Enzymes, Mashing, Food, Proteins, Temperature
Mashing is arguably one of the most important stages in the brewing process towards producing the desired wort.
The mashing operation dictates the final wort composition which in turn affects not only yeast performance and alcohol content, but also foam stability and overall beer flavor profile. Other processes such as filtration can also be impacted.
By mashing the brewers aim at two primary targets: achieving the ideal wort composition which fits the desired beer style and doing it economically meaning maximum yield at a minimal cost.
Sometimes it is not possible to reach both targets. Consequently, it is always a tightrope between them.
Lecture developed by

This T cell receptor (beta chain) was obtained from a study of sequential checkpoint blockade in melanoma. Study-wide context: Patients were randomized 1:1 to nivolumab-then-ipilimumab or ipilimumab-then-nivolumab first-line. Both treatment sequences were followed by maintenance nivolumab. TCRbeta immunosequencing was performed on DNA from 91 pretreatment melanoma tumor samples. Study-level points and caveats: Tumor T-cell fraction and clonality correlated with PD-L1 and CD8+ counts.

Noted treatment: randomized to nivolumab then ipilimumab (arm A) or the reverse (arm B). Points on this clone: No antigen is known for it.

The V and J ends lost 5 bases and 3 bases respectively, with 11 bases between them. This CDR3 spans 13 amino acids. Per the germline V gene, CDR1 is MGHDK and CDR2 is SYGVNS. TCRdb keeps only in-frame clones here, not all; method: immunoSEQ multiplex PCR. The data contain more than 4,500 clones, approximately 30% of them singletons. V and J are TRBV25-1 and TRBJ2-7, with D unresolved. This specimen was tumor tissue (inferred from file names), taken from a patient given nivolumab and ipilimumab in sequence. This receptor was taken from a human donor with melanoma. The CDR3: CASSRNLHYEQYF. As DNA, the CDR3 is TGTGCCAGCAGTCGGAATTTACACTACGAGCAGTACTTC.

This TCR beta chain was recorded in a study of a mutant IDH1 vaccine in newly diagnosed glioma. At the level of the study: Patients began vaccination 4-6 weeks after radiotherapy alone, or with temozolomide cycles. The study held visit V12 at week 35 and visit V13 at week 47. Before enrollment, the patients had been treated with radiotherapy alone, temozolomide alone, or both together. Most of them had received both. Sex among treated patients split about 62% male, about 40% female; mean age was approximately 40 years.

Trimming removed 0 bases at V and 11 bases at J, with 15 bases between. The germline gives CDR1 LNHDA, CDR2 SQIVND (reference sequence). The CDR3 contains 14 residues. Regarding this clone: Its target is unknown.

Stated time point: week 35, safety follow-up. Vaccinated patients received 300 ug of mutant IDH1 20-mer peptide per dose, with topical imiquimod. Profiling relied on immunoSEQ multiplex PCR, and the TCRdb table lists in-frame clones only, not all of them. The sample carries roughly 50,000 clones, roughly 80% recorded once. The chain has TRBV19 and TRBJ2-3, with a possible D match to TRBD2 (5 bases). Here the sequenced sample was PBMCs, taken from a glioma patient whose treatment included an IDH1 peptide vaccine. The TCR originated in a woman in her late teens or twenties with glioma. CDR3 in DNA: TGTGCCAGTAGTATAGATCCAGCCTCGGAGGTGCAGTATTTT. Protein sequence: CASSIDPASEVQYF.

Richard Dubé is a French Canadian residing in the US since 1993. Richard worked in the Brewing industry for 40years. He has a B.Sc. in Microbiology- Biochemistry and earned an Associate Diploma from the Institute of Brewing, London, England. Richard first worked with Molson Breweries in Quality Control and Research. Then he occupied various positions in all Production departments while with Labatt's/Budweiser. Richard relocated to the US when offered the responsibilities of Product Development and Quality Control in several contract brewing sites under Boston Beer Company. Two years after working at bringing the BBC culture to the newly acquired Sam Adams Brewery in Cincinnati, Richard partially retired from brewing in 2000. He completed his Master in Art of Teaching and taught high school science for the next ten years. Richard actively returned to the brewing industry first as Brewmaster, then Vice-President Brewing and Quality for Christian Moerlein Brewing Company. Richard is currently the Siebel Director of Online Education and the co-founder and Brewmaster of Braxton Brewing Company.Read more